• [0056]
    When making a configurable active antenna the first common point is inside the common digital unit that makes the illumination function calculation and settings for both the uplink and downlink signals. The illumination function includes the phase and amplitude adjustments to yield the desired radiation pattern from the combined active antenna elements. The receivers are calibrated so that each two receivers are compared in pairs, and the phase and power settings are adjusted until the illumination function is as desired. Typically the initial illumination function set is flat i.e. all the radios are in phase and there is no power tapering. The desired adjustments can be done as forward adjustment without feedback, or confirmed with some feedback measurement that is re-applied at the phase correlator.
  • [0057]
    FIG. 17 is a schematic block diagram showing further detail from FIG. 16 for one transmitter 60 and a pair of receivers 62A, 62B coupled to a main antenna element 52A and a diversity antenna element 52B. The baseband processing block 54 is from FIG. 16 and is where the correlator is located and where the phase errors as detailed above are applied. FIG. 17 describes applying the phase and amplitude error for a received signal, though similar processing in reverse is done for transmit diversity and beamforming. A signal is received at each of the main 52A and diversity 52B antennas, each received signal is split, and passed in one instance to a switch 66 that enables further receivers to be switched in and out to process the signal similarly as will be described for FIG. 17. In the other instance of the split signal, a diplex filter 68 directs the signal from the main antenna 52A to an amplifier 70A and the main receiver 62A where it is demodulated and downconverted. An analog to digital converter ADC 72A converts the signal from the main receiver 62A to digital, after which it passes through a field programmable gated array FPGA 58 and into the BB processing block 54. The signal from the diversity antenna 52B follows a similar path through a diversity receiver 62B. Both signals are present together for the first time in the BB processing block 54, so the phase difference measured as detailed above is compensated at the correlator located in that block 54. The amplitude difference may also be compensated at that same BB processing block 54, or at the FPGA 58. The probe 22 detects the phase and amplitude of the signal at the main antenna 52A and at the diversity antenna 52B. Those phases and amplitudes are compared at a measure and compare circuit 74 to determine the difference, or phase and amplitude error. Those error values are then input to the BB processing block 54 where they are applied at one or both correlators (phase error) to align phases of the signals from the respective antennas 52A, 52B that are being despread, and at an amplifier or gain control mechanism for one or both of the signals from those respective antennas 52A, 52B. As noted, those amplifiers are preferably also in the BB processing block 54 but need not be; the amplitude error correction may be applied to the amplifiers 70A, 70B prior to the receivers 62A, 62B, but some signal level error may be later introduced in the pathway between those amplifiers 70A, 70B and the BB processing block 54.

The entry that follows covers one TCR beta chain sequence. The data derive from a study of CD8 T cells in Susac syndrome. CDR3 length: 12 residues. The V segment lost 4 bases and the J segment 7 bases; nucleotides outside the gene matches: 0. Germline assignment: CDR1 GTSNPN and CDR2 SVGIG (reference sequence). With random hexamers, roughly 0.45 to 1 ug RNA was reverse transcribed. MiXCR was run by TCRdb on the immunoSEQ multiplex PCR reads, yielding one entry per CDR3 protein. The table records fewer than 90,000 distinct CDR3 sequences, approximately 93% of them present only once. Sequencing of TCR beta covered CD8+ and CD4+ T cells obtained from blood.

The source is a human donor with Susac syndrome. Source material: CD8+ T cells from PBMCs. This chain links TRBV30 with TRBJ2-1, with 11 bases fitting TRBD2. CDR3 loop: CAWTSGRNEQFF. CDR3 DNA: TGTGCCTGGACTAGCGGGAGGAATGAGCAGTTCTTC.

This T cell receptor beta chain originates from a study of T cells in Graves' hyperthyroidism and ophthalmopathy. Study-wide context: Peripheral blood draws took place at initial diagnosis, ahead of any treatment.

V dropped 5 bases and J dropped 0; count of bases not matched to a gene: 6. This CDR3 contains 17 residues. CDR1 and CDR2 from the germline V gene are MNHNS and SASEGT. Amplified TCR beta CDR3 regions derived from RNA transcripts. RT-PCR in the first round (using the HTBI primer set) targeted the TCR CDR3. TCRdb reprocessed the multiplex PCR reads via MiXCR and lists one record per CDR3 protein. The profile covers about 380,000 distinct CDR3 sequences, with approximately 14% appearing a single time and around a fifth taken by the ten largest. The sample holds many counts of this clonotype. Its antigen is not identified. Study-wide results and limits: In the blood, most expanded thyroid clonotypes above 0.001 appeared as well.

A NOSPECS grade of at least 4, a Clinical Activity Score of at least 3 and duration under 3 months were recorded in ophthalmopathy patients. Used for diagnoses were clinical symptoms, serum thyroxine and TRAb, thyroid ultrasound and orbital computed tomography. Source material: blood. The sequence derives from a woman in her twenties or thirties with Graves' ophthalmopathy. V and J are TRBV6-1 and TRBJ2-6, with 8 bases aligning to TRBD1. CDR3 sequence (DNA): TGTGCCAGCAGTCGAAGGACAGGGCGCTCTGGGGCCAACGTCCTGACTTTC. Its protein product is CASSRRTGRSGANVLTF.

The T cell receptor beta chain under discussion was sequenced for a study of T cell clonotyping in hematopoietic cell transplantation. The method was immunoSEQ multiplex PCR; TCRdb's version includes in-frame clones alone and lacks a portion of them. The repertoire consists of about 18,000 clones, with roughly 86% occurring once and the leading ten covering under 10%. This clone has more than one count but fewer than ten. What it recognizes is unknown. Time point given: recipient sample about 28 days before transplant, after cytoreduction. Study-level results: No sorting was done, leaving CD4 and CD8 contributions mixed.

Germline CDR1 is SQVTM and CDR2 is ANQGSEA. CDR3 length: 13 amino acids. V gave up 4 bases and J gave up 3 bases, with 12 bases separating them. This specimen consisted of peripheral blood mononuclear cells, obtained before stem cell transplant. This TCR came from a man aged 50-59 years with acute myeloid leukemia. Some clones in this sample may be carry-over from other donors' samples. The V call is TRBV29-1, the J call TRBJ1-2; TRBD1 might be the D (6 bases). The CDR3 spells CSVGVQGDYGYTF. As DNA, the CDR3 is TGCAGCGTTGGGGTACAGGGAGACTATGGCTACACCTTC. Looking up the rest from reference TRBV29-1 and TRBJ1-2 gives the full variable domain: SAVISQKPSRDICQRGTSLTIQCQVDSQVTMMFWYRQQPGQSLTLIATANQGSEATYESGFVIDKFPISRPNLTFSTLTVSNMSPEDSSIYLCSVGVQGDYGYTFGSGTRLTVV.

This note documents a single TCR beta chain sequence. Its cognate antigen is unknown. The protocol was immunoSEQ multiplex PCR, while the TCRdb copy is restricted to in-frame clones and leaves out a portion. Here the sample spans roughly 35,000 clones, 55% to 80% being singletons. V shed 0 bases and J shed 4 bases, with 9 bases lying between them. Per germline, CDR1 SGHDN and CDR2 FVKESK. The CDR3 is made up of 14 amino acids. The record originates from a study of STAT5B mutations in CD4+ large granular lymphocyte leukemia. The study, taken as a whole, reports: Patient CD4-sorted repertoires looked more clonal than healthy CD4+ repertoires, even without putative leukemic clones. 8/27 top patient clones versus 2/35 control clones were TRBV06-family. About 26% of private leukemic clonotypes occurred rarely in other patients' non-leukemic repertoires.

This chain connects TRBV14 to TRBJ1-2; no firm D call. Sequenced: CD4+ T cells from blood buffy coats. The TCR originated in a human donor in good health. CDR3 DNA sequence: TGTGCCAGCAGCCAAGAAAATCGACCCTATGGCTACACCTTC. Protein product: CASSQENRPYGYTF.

• [0058]
    As was noted above, embodiments of this invention may also be advantageously employed in the base station circuitry described in US pat. Pub. No. 2004/0063469 to Kuwahara et al, incorporated by reference, to compensate phase and amplitude errors in a signal sent from or received at multiple antenna elements of an array.
  • [0059]
    In summary, embodiments of the present invention dispense with the need of directional coupler solutions to build a different calibration network for every antenna element or sub-array of active elements. In some cases only one calibration antenna/probe 22 is sufficient, yielding a savings in material cost. Further, complexity is decreased as compared to directional couplers, so the costs of mass production of embodiments of this invention should be in line with costs for directional coupler solutions. Unique to this invention is the capability to use the calibration antenna/probe 22 as a transmitter antenna for uplink calibration. In the directional coupler solutions, one of the phase array antenna elements or sub-arrays must be for uplink calibration.
  • [0060]